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Spearman's g One of the most solidly established phenomena in psychology is that scores on all mental ability tests, no matter how diverse the mental skills or areas they cover, are positively intercorrelated when they are obtained in a representative sample of the general population. It was Spearman who first hypothesized that there is some "general factor" of mental ability that is measured in common by all of the intercorrelated mental tests. He gave the label "g" to this general factor. Spearman developed the mathematical method known as factor analysis which enabled him to extract the g from all the intercorrelations among a collection of diverse tests and show the correlation between each test and the hypothetical general ability factor. The correlation of a particular test with the g factor common to all tests in the analysis is called the test's g loading. The square of a test's g loading indicates the proportion of the total variance in the scores on the test that is due to individual differences in this general ability. It is important to note that the g factor may not show up on some tests given to highly selected groups, such as the often tapped pool of university students, although these tests show moderate g loadings when given to the general population. The explanation is that these groups have already been highly selected on g-loaded tests, such as college entrance exams, and therefore their scores indicate less individual variation on the g factor. This limits the intercorrelations among the various tests and thereby prevents the g factor from showing up strongly in a factor analysis of the matrix of intercorrelations. Spearman originally hypothesized that each test measures only g plus some specific ability, s, which is tapped only by the particular test. This theory that any given test score is composed of only g + s, as well as measurement error, was soon refuted by the finding that there are other common factors besides g in many mental ability tests. However, they cannot be considered general factors because they do not enter into all tests, as does g, but do enter only into certain groups of tests. In a factor analysis of a large number of various mental tests, the first unrotated factor (or principal component) is g or general mental ability. It usually accounts for almost half of the total variance in a large battery of diverse tests. The several other smaller factors, the group factors, show highly differential loadings on tests that are often characterized as verbal, numerical, spatial, or involving memory. Factor analysis by itself does not and cannot explain the basis for the existence of g. Spearman himself stated that factor analysis cannot reveal the essential nature of g but only reveals where to look for it. Examination of the characteristics of a wide variety of tests in connection with their g loadings can provide some descriptive generalizations about the common features that charac-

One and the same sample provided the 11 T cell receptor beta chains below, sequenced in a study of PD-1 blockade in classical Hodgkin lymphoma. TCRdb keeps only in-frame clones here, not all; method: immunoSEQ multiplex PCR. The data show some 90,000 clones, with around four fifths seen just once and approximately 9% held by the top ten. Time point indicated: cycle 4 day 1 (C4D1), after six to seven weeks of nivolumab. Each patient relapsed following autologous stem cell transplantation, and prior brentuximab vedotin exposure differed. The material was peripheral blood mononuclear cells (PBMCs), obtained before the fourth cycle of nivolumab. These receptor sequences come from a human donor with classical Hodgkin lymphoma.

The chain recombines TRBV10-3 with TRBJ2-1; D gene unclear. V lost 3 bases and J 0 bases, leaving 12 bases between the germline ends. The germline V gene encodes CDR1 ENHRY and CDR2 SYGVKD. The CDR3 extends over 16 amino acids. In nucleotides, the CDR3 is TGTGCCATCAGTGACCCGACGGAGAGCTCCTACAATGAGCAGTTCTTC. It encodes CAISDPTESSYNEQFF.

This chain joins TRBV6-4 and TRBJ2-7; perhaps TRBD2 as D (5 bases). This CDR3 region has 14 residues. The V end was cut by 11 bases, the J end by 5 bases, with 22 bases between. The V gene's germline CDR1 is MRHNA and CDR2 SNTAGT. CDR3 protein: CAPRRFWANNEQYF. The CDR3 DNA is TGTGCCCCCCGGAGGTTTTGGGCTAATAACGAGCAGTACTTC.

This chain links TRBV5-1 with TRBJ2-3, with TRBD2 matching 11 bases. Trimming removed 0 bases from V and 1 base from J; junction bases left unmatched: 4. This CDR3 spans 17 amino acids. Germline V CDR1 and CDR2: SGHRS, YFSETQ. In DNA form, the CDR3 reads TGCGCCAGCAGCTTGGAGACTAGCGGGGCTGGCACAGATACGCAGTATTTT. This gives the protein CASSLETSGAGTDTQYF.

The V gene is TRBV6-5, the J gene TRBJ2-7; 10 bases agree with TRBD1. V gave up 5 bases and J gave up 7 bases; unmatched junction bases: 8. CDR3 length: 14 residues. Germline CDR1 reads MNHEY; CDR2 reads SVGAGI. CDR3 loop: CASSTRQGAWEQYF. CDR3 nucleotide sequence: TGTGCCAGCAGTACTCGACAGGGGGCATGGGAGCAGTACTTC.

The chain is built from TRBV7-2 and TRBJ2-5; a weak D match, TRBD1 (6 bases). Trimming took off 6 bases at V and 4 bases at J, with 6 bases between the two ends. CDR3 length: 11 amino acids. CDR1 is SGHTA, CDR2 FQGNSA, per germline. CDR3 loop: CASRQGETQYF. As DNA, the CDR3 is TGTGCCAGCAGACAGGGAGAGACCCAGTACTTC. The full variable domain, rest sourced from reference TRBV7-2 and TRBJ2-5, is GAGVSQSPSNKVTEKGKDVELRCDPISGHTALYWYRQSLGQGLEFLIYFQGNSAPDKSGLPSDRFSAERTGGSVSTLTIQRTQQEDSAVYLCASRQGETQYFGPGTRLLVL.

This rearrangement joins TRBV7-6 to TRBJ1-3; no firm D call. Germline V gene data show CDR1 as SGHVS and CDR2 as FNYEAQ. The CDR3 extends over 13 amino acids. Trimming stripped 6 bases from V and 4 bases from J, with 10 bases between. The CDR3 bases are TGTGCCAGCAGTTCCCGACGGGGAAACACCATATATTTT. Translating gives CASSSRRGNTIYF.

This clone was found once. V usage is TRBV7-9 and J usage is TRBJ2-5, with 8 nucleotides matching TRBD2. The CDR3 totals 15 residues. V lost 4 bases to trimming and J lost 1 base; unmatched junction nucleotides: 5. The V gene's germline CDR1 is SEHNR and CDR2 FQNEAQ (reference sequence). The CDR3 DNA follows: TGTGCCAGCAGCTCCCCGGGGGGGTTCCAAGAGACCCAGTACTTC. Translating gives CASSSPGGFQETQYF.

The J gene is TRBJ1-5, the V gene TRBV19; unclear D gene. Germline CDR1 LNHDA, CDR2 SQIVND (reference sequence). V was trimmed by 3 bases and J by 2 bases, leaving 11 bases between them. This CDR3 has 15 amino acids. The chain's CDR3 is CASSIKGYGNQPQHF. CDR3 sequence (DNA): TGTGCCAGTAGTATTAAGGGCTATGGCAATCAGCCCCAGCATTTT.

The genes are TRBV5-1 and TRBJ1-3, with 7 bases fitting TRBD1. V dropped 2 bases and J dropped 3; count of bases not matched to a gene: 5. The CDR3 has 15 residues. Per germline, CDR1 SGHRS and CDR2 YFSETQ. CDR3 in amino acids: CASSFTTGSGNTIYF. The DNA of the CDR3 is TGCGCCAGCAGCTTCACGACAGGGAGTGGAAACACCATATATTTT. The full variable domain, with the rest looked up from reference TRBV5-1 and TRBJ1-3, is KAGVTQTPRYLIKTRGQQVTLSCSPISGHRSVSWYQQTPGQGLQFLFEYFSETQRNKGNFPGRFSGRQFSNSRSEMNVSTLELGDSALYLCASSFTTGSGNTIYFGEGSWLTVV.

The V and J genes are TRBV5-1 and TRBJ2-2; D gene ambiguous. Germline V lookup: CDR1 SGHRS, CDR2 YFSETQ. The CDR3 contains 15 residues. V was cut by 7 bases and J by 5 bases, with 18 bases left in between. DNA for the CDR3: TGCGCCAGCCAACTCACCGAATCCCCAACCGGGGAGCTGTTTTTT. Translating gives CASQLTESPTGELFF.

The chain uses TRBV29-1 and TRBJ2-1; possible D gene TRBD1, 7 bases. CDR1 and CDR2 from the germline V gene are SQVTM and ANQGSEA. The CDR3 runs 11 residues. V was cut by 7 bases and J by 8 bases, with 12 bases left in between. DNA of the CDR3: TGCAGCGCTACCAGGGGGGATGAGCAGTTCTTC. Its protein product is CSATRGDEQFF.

terize tests that have relatively high g loadings as compared with tests that have relatively low g loadings. Spearman originally tried to get at the psychological nature of g by factor analyzing more than 100 tests, each fairly homogeneous in content, and then comparing their g loadings (Spearman & Jones, 1950). He characterized the most g-loaded tests essentially as those requiring "the eduction of relations and correlates," that is, perceiving relationships, inducing the general from the particular, and deducing the particular from the general. Such tests require inductive or inventive as contrasted to reproductive or rule-applying behavior. The most g-loaded test in the whole battery was the Raven's Progressive Matrices (RPM), which, as previously mentioned, depends almost entirely on perceiving key features and relationships and discovering the abstract rules that govern the differences among the elements in the matrix. There is much more test material available now than was available to Spearman more than 50 years ago. This had led to broader generalizations about g . The g factor is manifested in tests to the degree that they involve mental manipulation of the input elements, choice, decision, invention in contrast to selection, meaningful memory in contrast to rote memory, long-term memory in contrast to short-term memory, and distinguishing relevant information from irrelevant information in solving complex problems (Jensen, 1979). Task comple~rityand the amount of conscious mental manipulation required seem to be the most basic determinants of the g loading of a task. There are many examples in which a slight increase in task complexity is accompanied by an increase in the g loading of the task. Virtually any task involving mental activity that is complex enough to be recognized as involving some kind of conscious mental effort is substantially g loaded. It is the task's complexity rather than its content that is most related to g. An almost infinite variety of test items, regardless of sensory modality, substantive or cultural content, or the form of effector activity involved in the required response, is capable of measuring g. This observation led to Spearman's principle of "the indifference of the indicator," meaning that the manifestation of g is not limited to any particular types of information or item types. Previous research suggests that the Raven's Progressive Matrices administered to the general population measures g and little else (Burlte, 1958). The occasional loadings found on other factors, independently of g, are mostly trivial and inconsistent from one analysis to another. Although many other tests measure g to a similar extent, unlike the Raven, they also have loadings on the major group factors such as verbal, numerical, spatial, and memory. The RPM does not measure perceptual ability or spatial-visualization ability as is com-